Al Odah v. U.S. and Boumediene v. Bush go before SCOTUS Streaming on C-Span today. The Center for Constitutional Rights (great podcast) will argue before the Supreme Court today:
Immediately after the Supreme Court’s decision in Rasul, The Center for Constitutional Rights and cooperating counsel filed 11 new habeas petitions in the United States District Court for the District of Columbia on behalf of over 70 detainees. These cases eventually became the consolidated cases of Al Odah v. United Statesand Boumediene v. Bush, the leading cases determining the significance of the Supreme Court’s decision in Rasul, the rights of non-citizens to challenge the legality of their detention in an offshore U.S. military base, and the constitutionality of the Military Commissions Act of 2006.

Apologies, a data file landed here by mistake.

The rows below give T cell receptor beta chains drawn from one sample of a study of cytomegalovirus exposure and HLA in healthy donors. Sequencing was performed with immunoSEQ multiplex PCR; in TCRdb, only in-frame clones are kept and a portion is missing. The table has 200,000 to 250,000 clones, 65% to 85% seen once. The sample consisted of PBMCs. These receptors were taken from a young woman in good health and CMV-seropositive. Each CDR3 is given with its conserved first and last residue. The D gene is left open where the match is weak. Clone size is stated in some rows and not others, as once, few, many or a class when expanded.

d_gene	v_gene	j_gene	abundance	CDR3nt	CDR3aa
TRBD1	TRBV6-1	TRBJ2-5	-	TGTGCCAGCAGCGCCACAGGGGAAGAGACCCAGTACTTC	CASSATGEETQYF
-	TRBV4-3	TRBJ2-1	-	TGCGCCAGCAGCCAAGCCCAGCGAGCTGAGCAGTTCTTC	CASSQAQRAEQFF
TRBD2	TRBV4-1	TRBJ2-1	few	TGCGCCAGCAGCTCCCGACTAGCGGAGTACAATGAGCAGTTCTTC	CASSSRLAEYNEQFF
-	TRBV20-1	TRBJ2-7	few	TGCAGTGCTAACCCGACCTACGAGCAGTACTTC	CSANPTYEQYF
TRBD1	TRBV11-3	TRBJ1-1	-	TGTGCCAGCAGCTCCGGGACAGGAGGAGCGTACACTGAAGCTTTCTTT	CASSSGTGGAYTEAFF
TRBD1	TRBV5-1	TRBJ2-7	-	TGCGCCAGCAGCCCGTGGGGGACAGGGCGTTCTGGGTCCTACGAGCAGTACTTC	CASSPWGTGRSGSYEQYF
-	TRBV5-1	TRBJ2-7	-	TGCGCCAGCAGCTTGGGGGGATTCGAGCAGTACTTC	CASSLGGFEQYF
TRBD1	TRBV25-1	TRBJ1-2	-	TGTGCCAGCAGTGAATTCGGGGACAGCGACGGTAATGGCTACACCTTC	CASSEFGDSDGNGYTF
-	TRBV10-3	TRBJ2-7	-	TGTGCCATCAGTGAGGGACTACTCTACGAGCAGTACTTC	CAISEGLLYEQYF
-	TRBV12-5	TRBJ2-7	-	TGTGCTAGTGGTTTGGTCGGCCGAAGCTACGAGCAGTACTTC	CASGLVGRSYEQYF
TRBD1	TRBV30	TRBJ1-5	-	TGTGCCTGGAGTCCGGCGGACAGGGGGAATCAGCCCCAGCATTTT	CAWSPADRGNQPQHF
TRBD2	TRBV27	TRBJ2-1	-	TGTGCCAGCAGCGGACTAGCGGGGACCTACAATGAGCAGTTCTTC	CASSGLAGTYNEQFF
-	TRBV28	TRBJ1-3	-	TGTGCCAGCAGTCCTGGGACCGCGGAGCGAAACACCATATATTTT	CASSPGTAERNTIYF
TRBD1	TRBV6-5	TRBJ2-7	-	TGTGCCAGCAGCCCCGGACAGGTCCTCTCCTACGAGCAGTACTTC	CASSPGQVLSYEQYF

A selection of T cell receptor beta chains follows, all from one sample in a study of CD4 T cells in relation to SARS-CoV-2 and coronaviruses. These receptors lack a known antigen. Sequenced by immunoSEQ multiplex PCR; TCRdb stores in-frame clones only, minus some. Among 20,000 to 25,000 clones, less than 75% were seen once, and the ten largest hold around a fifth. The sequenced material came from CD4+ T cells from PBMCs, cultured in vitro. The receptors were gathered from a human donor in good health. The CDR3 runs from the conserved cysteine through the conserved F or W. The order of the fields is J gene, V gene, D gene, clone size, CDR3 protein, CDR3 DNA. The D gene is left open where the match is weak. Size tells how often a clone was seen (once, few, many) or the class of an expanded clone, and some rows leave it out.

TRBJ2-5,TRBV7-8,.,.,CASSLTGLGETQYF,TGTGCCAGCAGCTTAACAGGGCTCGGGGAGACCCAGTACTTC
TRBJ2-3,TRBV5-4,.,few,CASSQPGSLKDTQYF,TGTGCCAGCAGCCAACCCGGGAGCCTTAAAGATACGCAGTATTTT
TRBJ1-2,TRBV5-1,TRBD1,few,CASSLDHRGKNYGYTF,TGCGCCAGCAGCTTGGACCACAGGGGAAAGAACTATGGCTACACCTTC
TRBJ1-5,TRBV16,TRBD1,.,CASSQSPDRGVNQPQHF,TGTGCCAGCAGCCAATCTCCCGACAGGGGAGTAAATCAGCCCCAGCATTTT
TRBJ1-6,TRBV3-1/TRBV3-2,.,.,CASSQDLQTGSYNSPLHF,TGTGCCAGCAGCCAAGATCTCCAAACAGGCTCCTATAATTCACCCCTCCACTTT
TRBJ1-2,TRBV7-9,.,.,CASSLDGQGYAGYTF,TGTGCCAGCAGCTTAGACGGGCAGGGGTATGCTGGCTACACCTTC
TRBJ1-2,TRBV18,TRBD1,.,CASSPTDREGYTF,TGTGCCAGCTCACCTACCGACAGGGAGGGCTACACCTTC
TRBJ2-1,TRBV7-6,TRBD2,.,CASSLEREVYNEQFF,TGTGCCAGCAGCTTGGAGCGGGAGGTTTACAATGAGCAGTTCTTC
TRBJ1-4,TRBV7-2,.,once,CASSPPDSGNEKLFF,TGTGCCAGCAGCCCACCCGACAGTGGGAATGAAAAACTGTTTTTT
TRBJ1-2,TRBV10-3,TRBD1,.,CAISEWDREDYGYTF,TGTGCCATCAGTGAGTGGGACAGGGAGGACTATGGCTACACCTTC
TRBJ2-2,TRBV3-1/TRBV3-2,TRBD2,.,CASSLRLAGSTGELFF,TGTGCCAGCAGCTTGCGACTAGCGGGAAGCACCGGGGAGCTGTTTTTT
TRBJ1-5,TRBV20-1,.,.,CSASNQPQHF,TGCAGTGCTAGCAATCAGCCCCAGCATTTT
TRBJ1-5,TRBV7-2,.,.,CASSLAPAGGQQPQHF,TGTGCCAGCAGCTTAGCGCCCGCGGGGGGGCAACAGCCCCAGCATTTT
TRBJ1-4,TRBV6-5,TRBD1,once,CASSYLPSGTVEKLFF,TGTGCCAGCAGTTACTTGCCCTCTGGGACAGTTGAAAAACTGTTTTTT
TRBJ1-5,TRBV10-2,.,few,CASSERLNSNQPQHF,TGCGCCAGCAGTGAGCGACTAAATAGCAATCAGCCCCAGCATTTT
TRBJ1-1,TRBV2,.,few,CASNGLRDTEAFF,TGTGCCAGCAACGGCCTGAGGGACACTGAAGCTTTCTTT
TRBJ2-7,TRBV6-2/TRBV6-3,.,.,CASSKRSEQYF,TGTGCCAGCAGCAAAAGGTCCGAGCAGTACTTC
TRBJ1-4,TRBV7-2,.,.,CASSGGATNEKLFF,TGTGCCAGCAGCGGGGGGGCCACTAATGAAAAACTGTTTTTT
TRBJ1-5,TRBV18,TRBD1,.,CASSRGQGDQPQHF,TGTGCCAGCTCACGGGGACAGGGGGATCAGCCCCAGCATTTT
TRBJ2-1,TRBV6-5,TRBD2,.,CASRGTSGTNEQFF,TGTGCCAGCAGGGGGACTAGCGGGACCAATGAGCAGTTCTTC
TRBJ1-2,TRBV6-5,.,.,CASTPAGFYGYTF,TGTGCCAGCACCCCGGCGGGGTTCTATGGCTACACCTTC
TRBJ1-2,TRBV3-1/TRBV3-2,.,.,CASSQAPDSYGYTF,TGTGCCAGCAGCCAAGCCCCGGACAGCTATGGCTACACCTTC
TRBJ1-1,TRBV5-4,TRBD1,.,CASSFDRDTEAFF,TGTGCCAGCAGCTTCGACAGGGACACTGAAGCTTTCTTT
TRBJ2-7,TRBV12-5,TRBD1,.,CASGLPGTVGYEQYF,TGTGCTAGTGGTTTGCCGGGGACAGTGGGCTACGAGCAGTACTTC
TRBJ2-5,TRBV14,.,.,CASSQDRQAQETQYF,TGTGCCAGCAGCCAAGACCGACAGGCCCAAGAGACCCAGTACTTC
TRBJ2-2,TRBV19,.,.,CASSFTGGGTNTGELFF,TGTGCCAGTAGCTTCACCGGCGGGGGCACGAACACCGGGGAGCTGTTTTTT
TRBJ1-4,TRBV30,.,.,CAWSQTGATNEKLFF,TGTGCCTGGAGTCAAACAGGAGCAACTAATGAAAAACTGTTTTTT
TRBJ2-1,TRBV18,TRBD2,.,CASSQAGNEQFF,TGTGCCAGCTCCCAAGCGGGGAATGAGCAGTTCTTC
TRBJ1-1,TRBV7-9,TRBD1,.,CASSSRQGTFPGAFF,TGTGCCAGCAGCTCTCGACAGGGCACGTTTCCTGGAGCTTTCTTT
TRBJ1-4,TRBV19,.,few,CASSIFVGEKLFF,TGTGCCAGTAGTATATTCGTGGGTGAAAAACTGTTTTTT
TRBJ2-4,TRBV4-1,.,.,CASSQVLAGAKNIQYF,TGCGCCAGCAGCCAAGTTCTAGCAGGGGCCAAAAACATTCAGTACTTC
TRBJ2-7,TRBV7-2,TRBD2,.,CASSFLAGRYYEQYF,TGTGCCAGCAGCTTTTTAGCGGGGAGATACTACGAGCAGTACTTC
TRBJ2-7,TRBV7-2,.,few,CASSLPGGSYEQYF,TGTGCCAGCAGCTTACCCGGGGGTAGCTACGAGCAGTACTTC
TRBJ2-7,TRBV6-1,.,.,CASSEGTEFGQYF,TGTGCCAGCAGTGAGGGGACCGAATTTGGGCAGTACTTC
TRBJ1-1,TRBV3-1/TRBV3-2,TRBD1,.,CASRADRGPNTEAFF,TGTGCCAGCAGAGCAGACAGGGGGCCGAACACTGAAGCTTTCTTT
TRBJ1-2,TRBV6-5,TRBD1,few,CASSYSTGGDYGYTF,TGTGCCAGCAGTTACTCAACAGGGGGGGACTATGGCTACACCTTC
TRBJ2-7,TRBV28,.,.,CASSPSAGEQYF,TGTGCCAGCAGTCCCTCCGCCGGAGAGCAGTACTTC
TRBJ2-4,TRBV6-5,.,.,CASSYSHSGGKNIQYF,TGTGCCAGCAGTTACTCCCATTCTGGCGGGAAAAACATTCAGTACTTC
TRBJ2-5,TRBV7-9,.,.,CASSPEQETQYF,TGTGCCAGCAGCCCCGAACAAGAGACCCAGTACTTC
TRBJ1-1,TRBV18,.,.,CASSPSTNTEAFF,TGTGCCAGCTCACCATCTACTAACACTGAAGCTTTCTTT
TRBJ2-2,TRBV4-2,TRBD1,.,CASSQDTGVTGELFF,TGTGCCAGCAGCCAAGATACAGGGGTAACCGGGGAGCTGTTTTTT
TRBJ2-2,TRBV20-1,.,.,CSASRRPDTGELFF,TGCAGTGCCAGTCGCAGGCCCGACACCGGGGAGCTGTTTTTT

Habeas Corpus, R.I.P. (1215 - 2006). It was so pre-9/11 anyway. Instead we may get "our generation’s version of the Alien and Sedition Acts." What could go wrong?
NewsFilter: Highest UK court rules against torture evidence. The Law Lords, the UK equivalent of the Supreme Court, issued a stern ruling condemning torture, and incidentally containing some judicial criticism of US policy. [more inside]
Is this really the best idea the military can think of? Today's NY Times provides details on some methods used to extract the truth from Iraqi prisoners, including (I'm not making this up) audio tapes played loudly with "songs by Lil' Kim and Rage Against the Machine and rap performances by Eminem played loudly," and "a mix of babies crying and the television commercial for Meow Mix in which the jingle consists of repetition of the word 'meow'." Wouldn't sodium pentathol or some other chemical persuasion be more effective, while providing less fodder for Leno and Letterman?